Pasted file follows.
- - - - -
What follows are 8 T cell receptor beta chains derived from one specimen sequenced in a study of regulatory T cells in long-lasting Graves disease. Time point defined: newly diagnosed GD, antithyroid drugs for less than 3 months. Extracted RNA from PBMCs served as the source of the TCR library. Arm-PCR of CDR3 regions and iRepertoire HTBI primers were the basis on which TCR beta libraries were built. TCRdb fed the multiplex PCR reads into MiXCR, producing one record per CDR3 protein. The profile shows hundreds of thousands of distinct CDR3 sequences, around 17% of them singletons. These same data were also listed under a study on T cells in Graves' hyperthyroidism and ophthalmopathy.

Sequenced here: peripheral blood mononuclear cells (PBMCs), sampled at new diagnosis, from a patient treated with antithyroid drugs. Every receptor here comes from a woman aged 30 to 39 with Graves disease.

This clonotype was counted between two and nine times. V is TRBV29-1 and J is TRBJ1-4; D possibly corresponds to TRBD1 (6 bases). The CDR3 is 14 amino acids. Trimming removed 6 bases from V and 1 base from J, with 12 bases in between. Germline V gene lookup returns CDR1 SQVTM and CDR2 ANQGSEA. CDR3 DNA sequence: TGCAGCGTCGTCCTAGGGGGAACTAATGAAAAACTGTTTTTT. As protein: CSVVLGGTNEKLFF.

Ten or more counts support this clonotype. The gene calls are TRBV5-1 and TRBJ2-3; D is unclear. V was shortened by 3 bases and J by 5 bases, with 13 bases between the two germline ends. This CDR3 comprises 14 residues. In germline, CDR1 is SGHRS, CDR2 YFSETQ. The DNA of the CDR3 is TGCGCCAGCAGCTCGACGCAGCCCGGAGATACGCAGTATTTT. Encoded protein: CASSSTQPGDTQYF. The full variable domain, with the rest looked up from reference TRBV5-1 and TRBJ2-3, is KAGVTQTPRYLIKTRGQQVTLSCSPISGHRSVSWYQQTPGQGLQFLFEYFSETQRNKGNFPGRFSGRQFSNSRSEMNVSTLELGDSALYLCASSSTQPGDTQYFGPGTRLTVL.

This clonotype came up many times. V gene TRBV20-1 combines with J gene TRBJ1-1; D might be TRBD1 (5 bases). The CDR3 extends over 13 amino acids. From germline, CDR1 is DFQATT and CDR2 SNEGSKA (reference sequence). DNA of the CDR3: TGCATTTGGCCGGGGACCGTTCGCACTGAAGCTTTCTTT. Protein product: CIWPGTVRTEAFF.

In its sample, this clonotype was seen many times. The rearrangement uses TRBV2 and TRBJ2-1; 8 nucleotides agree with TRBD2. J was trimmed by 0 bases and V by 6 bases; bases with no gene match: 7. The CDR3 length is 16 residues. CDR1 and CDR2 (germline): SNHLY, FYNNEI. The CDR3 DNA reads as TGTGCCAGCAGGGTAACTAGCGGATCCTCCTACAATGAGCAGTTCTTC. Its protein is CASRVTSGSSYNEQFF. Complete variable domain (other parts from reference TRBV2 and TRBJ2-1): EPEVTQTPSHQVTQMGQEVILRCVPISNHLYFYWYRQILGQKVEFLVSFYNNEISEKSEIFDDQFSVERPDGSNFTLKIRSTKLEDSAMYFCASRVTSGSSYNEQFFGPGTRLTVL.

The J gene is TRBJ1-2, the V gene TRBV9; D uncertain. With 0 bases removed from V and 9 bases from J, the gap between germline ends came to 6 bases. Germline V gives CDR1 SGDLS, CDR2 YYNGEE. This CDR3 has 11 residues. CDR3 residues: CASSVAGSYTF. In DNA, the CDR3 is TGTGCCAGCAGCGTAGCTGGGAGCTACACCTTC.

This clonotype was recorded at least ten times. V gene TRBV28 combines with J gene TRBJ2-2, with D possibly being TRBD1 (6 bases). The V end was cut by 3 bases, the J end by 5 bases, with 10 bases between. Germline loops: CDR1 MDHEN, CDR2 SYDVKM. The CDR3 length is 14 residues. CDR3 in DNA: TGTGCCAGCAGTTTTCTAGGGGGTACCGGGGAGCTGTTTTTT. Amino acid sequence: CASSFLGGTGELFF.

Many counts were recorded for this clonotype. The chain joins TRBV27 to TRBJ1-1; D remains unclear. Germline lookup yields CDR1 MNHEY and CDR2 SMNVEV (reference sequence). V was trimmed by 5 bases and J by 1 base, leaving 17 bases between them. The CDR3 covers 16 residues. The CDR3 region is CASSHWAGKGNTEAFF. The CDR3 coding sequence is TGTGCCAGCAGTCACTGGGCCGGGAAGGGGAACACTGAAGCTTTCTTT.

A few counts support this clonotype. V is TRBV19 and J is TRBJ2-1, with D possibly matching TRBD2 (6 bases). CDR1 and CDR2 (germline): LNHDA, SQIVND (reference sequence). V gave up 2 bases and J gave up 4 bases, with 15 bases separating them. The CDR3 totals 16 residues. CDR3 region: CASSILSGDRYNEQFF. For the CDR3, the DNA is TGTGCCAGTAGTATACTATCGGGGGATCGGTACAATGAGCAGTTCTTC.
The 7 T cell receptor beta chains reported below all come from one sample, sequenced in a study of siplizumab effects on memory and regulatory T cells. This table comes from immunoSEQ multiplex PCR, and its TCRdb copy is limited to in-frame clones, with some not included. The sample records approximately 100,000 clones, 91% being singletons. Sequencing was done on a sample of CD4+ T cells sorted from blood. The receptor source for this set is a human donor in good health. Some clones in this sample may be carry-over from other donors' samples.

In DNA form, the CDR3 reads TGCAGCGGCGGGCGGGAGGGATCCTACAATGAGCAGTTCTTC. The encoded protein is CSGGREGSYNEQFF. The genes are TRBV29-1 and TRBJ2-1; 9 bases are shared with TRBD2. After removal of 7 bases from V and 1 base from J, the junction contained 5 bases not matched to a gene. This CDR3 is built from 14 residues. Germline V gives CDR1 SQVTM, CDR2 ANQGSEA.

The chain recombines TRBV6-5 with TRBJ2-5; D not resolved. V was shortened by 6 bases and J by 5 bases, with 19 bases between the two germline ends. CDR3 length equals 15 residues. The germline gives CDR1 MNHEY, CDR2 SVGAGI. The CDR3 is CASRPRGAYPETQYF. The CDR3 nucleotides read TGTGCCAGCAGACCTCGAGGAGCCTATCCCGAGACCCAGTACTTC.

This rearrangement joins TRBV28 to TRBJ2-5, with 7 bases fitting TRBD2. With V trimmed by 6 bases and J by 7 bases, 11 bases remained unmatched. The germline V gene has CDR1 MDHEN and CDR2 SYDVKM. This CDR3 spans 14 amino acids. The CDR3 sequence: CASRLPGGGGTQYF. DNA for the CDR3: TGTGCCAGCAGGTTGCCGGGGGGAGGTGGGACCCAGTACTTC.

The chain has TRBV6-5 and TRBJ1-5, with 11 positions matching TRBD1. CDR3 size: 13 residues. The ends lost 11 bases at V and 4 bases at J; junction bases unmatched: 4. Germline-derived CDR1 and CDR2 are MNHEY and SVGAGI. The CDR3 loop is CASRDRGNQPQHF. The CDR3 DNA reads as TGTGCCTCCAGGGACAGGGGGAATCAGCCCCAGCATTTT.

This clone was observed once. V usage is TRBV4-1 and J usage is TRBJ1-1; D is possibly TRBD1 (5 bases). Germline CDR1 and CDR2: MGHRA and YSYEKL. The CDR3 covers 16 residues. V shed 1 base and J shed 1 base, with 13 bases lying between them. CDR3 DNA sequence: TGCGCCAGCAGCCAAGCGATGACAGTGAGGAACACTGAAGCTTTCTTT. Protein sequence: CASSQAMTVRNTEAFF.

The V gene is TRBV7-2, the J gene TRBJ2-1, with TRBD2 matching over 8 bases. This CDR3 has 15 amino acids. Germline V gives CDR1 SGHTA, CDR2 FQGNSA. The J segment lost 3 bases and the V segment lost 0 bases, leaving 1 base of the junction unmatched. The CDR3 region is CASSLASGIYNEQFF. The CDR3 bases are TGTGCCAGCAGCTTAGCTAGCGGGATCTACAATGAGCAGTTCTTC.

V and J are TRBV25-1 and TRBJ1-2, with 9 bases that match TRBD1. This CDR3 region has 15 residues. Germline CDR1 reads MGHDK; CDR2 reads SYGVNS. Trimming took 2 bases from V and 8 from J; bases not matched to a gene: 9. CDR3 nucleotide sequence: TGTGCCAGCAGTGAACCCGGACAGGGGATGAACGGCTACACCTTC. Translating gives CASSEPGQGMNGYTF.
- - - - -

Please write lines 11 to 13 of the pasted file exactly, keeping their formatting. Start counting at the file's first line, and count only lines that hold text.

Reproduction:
The 7 T cell receptor beta chains reported below all come from one sample, sequenced in a study of siplizumab effects on memory and regulatory T cells. This table comes from immunoSEQ multiplex PCR, and its TCRdb copy is limited to in-frame clones, with some not included. The sample records approximately 100,000 clones, 91% being singletons. Sequencing was done on a sample of CD4+ T cells sorted from blood. The receptor source for this set is a human donor in good health. Some clones in this sample may be carry-over from other donors' samples.

In DNA form, the CDR3 reads TGCAGCGGCGGGCGGGAGGGATCCTACAATGAGCAGTTCTTC. The encoded protein is CSGGREGSYNEQFF. The genes are TRBV29-1 and TRBJ2-1; 9 bases are shared with TRBD2. After removal of 7 bases from V and 1 base from J, the junction contained 5 bases not matched to a gene. This CDR3 is built from 14 residues. Germline V gives CDR1 SQVTM, CDR2 ANQGSEA.

The chain recombines TRBV6-5 with TRBJ2-5; D not resolved. V was shortened by 6 bases and J by 5 bases, with 19 bases between the two germline ends. CDR3 length equals 15 residues. The germline gives CDR1 MNHEY, CDR2 SVGAGI. The CDR3 is CASRPRGAYPETQYF. The CDR3 nucleotides read TGTGCCAGCAGACCTCGAGGAGCCTATCCCGAGACCCAGTACTTC.